Ministry seeks extra Rs 30,000 crore fertiliser subsidy for Q4 | The Financial Express

Ministry seeks extra Rs 30,000 crore fertiliser subsidy for Q4

Subsidy on soil nutrients to be Rs 2.45 trillion in current fiscal.

fertiliser ministry, fertiliser, icra, crisil, subsidy
The Budget Estimate for fertiliser subsidy in the current fiscal year is Rs 1.05 trillion.

The fertiliser ministry has asked for an additional Rs 30,000 crore as subsidy allocation for the last quarter of the current fiscal, which would be in addition to Rs 2.15 trillion already allocated by the finance ministry for the subsidy on soil nutrients.

This will be over and above an additional fertiliser subsidy of Rs 1.09 trillion included in the net expenditure of Rs 3.26 trillion under the first supplementary demands for grants for the current fiscal  approved by Parliament in the winter session.  

The Budget Estimate for fertiliser subsidy in the current fiscal year is Rs 1.05 trillion. The subsidy requirements turned out to be much higher,  as the Ukraine war broke out unexpectedly, leading to a spurt in commodity prices, especially of fertilisers and feed-stocks like natural gas.  

Sources told FE that with the additional allocation of Rs 30,000 crore, the estimated subsidy for the soil nutrients would be a record in the range of Rs 2.45 trillion.

The subsidy on farm nutrients stood at Rs 1.6 trillion (revised estimate) in FY22.

It would be the third year in a row that the annual Budget spending on fertiliser would be above Rs 1 trillion mark, against a lower range of Rs 70,000 – 80,000 crore in the past few years.

Fertiliser minister Mansukh Mandaviya had stated last month that the government would not pass on the burden of rising global prices to farmers and ensure that there is not shortage of soil nutrients in the country.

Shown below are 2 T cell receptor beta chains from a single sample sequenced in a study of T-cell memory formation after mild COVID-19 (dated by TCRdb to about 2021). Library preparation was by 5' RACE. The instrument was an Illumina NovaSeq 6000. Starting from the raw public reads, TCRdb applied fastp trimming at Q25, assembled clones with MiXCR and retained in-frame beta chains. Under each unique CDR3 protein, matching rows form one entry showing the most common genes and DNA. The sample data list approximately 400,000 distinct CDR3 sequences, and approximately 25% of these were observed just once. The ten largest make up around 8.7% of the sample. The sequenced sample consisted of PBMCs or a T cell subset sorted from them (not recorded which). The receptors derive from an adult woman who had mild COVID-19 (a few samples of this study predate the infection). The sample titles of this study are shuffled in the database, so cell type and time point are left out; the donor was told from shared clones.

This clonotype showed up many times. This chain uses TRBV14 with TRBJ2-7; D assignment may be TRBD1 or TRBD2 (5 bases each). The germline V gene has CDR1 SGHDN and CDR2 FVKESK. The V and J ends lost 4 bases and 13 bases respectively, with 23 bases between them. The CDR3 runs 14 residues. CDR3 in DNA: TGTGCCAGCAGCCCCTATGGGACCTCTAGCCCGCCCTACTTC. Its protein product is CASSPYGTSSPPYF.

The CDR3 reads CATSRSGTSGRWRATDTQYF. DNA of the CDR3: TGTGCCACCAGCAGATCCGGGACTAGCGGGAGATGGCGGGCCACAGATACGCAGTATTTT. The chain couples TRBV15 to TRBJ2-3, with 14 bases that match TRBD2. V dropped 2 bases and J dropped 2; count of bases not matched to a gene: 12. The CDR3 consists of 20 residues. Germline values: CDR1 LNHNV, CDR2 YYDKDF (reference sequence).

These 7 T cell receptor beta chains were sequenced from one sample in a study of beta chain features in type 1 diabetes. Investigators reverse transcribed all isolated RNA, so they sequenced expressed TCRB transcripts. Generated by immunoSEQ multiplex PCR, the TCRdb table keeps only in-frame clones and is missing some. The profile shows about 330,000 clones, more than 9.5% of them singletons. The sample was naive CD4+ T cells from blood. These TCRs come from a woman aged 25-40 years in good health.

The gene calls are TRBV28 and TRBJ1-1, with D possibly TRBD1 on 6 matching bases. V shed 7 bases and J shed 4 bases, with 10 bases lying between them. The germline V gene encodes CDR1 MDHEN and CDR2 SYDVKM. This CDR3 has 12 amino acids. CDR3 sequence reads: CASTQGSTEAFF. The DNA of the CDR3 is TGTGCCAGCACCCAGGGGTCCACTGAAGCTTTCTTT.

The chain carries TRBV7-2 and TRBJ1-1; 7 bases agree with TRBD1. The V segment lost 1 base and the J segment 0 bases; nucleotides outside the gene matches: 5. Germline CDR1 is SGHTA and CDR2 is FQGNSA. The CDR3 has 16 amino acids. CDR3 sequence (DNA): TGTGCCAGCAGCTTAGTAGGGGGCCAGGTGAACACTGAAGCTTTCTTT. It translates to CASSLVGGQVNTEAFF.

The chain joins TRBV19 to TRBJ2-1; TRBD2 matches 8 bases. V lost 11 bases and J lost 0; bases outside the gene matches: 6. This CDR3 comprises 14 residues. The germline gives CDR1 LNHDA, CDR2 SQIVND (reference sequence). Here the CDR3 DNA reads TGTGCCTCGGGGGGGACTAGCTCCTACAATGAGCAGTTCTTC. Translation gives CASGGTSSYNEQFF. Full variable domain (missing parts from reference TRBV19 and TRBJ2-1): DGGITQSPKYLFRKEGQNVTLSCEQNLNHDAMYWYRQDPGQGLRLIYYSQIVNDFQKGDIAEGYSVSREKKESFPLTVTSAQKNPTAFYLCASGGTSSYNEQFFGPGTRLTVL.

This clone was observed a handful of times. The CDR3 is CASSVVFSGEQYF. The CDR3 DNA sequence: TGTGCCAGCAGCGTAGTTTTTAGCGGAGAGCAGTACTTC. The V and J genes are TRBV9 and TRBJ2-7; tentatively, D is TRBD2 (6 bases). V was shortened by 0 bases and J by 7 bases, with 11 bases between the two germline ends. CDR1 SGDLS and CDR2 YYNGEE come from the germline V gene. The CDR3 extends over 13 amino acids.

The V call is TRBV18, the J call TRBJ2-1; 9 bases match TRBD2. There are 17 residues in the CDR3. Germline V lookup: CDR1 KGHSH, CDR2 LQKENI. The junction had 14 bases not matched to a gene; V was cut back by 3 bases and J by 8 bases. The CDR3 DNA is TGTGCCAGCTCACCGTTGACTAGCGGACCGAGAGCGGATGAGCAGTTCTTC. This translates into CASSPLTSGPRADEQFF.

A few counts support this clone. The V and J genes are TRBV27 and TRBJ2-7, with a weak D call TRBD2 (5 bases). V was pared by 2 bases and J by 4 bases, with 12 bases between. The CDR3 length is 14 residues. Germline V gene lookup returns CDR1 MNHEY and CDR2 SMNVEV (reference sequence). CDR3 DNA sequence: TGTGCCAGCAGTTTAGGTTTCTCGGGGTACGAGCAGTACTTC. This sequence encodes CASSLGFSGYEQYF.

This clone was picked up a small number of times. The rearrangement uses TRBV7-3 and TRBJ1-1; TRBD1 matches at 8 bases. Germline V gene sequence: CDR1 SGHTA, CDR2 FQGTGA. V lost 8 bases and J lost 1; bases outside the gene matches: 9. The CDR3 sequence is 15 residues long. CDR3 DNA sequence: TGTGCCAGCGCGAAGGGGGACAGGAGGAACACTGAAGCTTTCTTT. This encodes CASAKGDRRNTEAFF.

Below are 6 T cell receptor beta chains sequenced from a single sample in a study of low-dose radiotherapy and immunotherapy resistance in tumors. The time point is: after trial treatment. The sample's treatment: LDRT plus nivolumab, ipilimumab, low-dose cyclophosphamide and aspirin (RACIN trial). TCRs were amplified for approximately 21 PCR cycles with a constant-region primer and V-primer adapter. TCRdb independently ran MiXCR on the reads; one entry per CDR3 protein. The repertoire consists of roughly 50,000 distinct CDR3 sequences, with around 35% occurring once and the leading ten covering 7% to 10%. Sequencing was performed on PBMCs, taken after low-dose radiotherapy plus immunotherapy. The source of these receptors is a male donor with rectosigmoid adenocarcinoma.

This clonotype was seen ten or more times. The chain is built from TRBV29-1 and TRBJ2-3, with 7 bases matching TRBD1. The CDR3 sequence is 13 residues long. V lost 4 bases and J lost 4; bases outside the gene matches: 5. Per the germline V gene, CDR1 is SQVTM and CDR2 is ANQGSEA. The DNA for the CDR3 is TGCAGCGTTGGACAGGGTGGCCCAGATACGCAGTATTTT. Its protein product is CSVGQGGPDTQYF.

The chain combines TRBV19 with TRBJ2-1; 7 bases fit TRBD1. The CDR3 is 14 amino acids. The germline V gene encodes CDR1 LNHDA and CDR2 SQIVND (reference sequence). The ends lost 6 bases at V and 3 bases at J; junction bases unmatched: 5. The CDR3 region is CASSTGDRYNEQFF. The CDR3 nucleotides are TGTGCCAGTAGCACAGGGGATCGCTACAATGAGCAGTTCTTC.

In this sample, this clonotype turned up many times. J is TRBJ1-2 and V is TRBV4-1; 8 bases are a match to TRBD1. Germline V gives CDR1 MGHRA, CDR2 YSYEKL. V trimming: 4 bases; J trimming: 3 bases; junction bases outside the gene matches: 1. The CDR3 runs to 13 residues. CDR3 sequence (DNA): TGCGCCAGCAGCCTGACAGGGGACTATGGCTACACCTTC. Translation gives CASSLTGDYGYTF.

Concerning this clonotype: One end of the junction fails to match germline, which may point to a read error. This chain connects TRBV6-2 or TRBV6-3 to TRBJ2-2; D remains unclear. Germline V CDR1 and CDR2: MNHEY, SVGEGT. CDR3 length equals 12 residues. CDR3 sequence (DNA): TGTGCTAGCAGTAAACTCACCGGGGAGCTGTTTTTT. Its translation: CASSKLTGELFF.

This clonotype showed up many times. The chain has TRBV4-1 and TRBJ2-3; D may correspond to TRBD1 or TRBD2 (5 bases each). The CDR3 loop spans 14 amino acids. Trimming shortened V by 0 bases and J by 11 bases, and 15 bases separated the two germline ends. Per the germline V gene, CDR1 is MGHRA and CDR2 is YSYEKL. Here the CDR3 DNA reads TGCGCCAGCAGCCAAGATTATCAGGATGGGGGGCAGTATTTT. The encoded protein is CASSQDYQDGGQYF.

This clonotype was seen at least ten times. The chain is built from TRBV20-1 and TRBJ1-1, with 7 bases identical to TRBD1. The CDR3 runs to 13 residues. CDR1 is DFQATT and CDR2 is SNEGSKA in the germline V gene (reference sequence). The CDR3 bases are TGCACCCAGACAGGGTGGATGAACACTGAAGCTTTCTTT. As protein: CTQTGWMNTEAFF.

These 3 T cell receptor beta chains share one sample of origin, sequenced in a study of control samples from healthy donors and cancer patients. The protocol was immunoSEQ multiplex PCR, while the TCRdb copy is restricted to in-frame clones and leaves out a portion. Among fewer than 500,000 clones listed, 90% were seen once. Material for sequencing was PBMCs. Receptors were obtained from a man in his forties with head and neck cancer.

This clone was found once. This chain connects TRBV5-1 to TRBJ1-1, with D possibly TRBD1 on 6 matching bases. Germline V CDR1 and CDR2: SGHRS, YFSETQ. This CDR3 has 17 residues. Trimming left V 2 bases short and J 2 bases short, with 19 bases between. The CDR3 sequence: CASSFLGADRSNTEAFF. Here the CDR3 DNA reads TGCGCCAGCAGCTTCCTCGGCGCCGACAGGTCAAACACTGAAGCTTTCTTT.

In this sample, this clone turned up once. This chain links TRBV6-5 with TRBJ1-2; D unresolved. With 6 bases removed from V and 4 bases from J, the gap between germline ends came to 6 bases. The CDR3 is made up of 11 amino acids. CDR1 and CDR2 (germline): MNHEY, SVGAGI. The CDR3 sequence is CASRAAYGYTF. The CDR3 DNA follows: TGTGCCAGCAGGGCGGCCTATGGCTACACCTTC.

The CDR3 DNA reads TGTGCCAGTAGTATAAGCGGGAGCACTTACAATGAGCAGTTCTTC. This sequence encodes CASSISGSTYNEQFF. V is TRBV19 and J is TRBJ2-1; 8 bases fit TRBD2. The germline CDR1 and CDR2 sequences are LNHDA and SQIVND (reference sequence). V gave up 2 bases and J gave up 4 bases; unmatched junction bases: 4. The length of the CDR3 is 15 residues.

Nearly half of country’s di-ammonium phosphate (DAP) requirements are imported mainly from West Asia and Jordan while the domestic muriate of potash (MoP) demand is met solely through imports from Belarus, Canada and Jordan etc. India also imports about 20% of its annual consumption of urea.

In terms of volume, imports account for a third of domestic soil nutrients consumption. The cost of production of urea in the country has witnessed a significant jump because of rise in liquefied natural gas (LNG) prices, a key raw material for manufacturing of urea.

However sources said that the fertiliser subsidy may decline in the next fiscal because of recent moderation in global prices. “However, the global prices of fertilisers have started to soften in recent times. The worst as far as high global fertiliser prices trend is over,” Arun Singhal, secretary, department of fertilisers, had told FE.

In case of urea, farmers pay a fixed price Rs 242 per bag (45 kg) against the cost of production of around Rs 2,650 per bag. The balance is provided by the government as a subsidy to fertiliser units

The retail prices of phosphatic and potassic (P&K) fertiliser, including DAP were ‘decontrolled’ in 2020 with the introduction of a ‘fixed-subsidy’ regime as part of Nutrient Based Subsidy mechanism announced by the government twice in a year.

The government provides subsidies to companies manufacturing fertiliser and those who import soil nutrients on the basis of actual sale by the retailers to the farmers

Rating agencies – Icra and Crisil – have pegged the government’s fertiliser subsidy to cross Rs 2.5 trillion in the current fiscal.

Prime Minister Narendra Modi recently stated the Central government has spent over Rs 10 trillion over the past eight years to ensure that farmers in the nation are not burdened by the high global fertiliser costs.

Get live Share Market updates and latest India News and business news on Financial Express. Download Financial Express App for latest business news.

First published on: 18-01-2023 at 01:35 IST